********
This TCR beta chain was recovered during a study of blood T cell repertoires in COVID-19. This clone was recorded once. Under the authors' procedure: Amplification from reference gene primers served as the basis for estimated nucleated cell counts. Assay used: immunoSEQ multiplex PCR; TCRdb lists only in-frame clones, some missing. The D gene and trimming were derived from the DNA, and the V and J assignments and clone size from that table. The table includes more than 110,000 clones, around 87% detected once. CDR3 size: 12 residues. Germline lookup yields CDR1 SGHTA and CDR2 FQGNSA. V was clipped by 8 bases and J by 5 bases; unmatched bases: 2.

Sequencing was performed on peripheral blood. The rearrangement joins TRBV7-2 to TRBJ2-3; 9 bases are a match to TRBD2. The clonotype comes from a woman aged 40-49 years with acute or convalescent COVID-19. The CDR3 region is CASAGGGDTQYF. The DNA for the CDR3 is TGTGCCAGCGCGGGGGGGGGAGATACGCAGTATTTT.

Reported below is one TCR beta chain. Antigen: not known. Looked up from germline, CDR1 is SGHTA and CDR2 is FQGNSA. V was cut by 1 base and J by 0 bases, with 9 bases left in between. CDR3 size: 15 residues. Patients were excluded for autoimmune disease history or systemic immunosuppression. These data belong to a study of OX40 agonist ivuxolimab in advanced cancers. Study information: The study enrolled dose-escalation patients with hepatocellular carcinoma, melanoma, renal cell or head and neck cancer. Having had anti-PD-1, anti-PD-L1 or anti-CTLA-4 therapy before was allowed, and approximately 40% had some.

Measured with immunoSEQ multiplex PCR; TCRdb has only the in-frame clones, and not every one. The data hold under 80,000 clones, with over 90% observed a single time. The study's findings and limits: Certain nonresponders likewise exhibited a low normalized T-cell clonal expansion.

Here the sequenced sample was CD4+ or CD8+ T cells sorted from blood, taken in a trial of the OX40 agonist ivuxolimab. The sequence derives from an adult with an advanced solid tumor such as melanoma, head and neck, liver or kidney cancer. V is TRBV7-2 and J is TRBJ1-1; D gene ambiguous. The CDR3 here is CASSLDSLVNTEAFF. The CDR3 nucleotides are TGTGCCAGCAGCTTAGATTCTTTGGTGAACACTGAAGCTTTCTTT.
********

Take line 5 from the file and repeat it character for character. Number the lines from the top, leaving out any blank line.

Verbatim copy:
Here the sequenced sample was CD4+ or CD8+ T cells sorted from blood, taken in a trial of the OX40 agonist ivuxolimab. The sequence derives from an adult with an advanced solid tumor such as melanoma, head and neck, liver or kidney cancer. V is TRBV7-2 and J is TRBJ1-1; D gene ambiguous. The CDR3 here is CASSLDSLVNTEAFF. The CDR3 nucleotides are TGTGCCAGCAGCTTAGATTCTTTGGTGAACACTGAAGCTTTCTTT.